The Politics of Preservation Locally In Harlem

12rhoden.xlarge1We have to have more historic landmarks in Harlem. That’s why the NYC Landmarks Law that establishes a system for the designation, protection, and preservation of the city’s most important architectural and historic properties in crucial.

The law is implemented by the Landmarks Commission, which is mandated to work with the City Council in carrying out its mission of designating new landmarks. Its work is also impacted by various individuals and groups that have a direct stake in the process: property owners and developers, advocacy groups representing a wide spectrum of beliefs and positions, architects, media outlets, and government agencies. Out of necessity, the political process plays a part in all these interactions. This panel will explore the broad issues that bring the political process to bear on the operations and execution of the Landmarks Law.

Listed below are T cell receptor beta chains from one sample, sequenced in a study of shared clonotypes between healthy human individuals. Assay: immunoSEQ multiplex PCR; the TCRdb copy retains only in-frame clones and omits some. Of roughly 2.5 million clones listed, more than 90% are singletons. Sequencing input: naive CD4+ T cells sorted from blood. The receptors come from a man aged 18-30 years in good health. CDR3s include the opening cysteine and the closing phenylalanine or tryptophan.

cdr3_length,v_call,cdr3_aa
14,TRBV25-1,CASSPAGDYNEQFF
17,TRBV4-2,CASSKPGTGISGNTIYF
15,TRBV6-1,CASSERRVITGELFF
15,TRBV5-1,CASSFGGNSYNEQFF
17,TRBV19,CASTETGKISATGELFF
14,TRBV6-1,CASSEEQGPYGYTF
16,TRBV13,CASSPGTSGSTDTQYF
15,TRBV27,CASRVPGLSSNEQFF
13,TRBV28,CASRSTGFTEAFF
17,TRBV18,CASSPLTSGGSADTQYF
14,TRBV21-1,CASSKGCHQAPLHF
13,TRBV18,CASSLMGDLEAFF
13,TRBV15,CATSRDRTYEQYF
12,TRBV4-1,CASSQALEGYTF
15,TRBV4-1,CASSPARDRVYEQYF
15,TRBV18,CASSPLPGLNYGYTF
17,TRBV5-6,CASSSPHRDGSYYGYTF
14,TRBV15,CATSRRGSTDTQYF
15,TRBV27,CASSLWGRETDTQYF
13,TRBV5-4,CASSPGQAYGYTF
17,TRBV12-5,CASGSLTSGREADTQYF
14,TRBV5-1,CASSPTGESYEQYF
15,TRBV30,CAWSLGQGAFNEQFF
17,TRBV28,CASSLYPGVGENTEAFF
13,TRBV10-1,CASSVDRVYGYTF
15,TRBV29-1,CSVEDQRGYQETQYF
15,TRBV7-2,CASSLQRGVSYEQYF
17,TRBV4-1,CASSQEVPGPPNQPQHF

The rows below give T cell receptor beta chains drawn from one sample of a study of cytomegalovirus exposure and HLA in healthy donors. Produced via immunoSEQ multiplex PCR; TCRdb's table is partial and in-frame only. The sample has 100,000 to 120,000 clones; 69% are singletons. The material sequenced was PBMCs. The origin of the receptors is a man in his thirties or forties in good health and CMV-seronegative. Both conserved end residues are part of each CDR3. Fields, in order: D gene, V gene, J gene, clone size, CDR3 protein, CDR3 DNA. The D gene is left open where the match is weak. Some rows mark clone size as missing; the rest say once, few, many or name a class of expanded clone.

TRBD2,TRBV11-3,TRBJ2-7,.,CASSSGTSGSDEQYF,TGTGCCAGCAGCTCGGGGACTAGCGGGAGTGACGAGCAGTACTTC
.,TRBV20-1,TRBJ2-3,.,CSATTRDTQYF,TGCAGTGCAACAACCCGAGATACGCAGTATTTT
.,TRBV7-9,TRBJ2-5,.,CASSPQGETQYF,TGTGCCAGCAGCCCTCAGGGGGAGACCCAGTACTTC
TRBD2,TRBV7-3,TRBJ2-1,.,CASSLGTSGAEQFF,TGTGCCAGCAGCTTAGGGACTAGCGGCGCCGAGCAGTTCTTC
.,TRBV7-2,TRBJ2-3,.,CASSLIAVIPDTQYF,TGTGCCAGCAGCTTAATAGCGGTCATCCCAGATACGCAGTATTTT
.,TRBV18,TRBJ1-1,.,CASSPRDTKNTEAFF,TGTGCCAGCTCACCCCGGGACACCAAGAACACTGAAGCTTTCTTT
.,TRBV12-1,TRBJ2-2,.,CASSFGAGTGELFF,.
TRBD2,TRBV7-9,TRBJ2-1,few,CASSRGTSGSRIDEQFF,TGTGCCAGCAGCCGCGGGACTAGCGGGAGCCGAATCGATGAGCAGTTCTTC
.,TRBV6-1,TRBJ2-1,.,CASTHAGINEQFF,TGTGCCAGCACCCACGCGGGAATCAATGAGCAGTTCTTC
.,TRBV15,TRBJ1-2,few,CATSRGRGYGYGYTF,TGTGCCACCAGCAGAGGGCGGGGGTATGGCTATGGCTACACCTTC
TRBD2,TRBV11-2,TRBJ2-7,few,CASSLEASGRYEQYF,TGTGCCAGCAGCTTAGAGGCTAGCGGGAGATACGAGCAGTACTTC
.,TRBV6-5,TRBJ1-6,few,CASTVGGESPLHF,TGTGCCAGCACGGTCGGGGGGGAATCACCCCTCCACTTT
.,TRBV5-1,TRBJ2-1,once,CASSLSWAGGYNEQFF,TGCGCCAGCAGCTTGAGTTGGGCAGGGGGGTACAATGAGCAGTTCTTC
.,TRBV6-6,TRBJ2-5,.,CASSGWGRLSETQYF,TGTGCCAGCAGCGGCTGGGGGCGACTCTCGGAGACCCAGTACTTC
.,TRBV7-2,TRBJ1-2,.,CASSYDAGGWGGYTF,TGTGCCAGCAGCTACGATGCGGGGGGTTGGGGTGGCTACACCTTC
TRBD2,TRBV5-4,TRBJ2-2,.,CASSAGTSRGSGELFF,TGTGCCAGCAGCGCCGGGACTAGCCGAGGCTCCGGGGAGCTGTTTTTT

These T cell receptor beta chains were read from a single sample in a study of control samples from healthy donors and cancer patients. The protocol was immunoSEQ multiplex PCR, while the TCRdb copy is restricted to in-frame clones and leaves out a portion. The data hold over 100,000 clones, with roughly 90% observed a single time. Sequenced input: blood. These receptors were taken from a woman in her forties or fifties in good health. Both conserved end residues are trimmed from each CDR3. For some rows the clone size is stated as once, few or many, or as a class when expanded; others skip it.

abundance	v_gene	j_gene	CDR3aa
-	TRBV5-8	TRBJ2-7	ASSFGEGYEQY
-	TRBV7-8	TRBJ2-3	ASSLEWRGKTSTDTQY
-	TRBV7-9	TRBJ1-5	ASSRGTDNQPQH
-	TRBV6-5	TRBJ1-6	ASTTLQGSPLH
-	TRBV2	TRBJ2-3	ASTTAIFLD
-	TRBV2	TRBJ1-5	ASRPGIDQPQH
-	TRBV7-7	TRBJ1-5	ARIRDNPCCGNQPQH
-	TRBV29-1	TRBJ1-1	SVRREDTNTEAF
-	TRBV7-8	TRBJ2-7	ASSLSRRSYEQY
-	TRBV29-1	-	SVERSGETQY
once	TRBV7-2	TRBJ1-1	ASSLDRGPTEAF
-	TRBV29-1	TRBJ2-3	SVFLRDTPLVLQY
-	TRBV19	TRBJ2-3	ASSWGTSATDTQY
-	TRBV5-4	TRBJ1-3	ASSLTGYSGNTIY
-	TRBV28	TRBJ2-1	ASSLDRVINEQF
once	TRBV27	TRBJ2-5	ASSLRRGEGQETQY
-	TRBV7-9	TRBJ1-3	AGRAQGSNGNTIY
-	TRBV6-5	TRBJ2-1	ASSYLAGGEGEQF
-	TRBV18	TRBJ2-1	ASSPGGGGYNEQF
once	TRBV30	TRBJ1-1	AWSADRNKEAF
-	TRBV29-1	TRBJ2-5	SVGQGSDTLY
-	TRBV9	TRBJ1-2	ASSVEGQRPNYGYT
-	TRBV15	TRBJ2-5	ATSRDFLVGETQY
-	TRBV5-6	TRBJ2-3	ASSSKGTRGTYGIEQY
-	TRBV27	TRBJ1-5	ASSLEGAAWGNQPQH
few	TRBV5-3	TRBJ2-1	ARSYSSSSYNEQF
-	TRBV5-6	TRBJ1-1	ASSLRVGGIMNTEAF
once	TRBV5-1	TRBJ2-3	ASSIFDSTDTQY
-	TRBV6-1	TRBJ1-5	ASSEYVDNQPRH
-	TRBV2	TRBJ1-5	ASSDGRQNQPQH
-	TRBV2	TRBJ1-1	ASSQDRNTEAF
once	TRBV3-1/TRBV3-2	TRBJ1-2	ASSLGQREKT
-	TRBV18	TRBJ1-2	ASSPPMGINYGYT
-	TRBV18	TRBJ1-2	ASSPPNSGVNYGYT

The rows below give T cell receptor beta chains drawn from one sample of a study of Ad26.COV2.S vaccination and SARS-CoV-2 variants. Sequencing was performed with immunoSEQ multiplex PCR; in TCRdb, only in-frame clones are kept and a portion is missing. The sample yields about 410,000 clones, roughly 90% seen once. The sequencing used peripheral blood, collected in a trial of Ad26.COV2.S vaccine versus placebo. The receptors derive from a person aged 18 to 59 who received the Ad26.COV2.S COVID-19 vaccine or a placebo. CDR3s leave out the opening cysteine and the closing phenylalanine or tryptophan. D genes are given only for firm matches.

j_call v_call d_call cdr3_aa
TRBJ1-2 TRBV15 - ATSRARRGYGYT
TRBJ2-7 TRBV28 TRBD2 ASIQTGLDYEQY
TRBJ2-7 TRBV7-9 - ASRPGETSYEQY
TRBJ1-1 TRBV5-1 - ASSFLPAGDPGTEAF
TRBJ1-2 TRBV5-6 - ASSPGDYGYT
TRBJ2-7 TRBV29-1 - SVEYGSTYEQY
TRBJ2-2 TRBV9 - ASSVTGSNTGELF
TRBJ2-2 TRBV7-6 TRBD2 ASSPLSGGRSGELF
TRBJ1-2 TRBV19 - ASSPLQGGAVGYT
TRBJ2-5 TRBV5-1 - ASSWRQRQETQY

This program delves into the themes of our exhibition Saving Place: 50 Years of New York City Landmarks.

Photo the Renaissance Casino at 138th Street and Adam Clayton Powell Jr. Boulevard, a busy place in 1936, left, but abandoned now.

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